“If the captain is the chief executive, Fletcher is a business consultant, always on hand to advise but rarely giving a lead.” Same can be said about Shastri.

Domestic credentials have no value in Indian cricket

Despite India being a powerhouse in world cricket, cricket coaching especially that of the national team is something where Indians haven’t made their mark as yet. Or it seems that they have not been able to decode it as yet.

Despite having a structure of 37 first class teams in domestic cricket; coaches from India are not in great demand worldwide. Forget the offers from abroad, many of them are not considered good enough in their own country.

Former India pacer Venkatesh Prasad had applied for the role of head coach of Sri Lanka’s national team in past. He was also in contention for the role of bowling coach for Australia in 2011 when Troy Cooley decided to move to Centre of Excellence.

Apart from Prasad former Test player Lalchand Rajput who has coached Afghanistan and Zimbabwe and Canada T20 too has applied once again for India’s head coach position.

In the meanwhile, former players like Sairaj Bahutule, Subrato Banerjee, Sanjay Bangar , Debashish Mohanty and Sunil Joshi among others  are now trying their luck with the various Ranji teams.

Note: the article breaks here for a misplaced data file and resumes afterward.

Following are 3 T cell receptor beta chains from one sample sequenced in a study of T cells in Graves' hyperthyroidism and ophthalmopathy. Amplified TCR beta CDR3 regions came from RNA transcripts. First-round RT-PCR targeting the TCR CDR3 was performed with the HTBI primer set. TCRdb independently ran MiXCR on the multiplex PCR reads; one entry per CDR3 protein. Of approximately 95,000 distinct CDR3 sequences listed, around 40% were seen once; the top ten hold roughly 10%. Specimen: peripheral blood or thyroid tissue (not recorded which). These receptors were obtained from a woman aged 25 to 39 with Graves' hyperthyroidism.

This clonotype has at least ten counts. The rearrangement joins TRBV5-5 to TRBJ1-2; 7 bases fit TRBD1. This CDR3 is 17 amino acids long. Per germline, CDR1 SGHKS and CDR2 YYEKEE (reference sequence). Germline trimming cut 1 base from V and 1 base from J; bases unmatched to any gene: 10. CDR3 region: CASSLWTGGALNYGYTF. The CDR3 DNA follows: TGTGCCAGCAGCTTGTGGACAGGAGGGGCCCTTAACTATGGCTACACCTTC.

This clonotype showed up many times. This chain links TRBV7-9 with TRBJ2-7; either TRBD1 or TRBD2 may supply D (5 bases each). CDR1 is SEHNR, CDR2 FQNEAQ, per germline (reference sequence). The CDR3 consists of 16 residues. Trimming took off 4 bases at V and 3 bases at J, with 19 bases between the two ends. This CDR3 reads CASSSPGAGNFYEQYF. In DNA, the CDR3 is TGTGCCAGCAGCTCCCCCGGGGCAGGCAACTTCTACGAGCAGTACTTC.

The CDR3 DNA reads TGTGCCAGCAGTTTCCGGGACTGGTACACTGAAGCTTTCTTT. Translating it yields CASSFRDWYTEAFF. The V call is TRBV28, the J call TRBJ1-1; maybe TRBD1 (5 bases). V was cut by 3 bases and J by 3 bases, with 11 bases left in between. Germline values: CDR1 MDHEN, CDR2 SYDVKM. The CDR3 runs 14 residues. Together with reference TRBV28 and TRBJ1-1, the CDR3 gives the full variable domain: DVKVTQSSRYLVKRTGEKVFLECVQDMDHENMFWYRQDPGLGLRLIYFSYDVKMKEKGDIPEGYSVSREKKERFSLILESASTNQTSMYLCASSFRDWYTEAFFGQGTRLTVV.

However, the likes of Chandrakant Pandit, Paras Mhambrey, Manoj Prabhakar and many others haven’t gone to the international level in spite of showing some fine results in past in domestic cricket. Joshi was part of Bangladesh team as an assistant bowling coach.

Lalchand Rajput has applied to be India’s next coach.

It is quiet ironical that splendid work done by Wright and Graham Ford for Kent, Duncan Fletcher for Glamorgan or Mickey Arthur for Western Australia is easily noticed by the world media but there are no takers for the likes of the Debu Mitras and the Tarak Sinhas of India.

Mitra whose protégé included a certain Sourav Ganguly has done a remarkable job with the Saurashtra cricket team in the last couple of years.

“The question I suppose is similar to the Australian soccer culture. You don’t find many Aussies coaches working abroad or premier soccer leagues across the world. I am not too sure if domestic structure for coaches in India is as strong as it is for the player’s development,” says Buchanan, who is statistically the greatest ever coach in the history of the game.

Finally, before the Kapil Dev led Cricket Advisory Committee (CAC) starts the formal process on 16th of August, they must think on the following points as two of its members are former India coaches.

What makes a coach successful?
A supportive captain, a group of senior players, an able chairman of selectors, strong backing from the BCCI president (John Wright and Gary Kirsten)

What is a recipe for disaster?
Being too media friendly and outspoken, confronting captains directly (Greg Chappell).
What India can learn from England, South Africa and Australia? Can India ever think of appointing someone like John Buchanan and Russell Domingo, seemingly low profile domestic coaches but highly effective? (Lalchand Rajput and Robin Singh).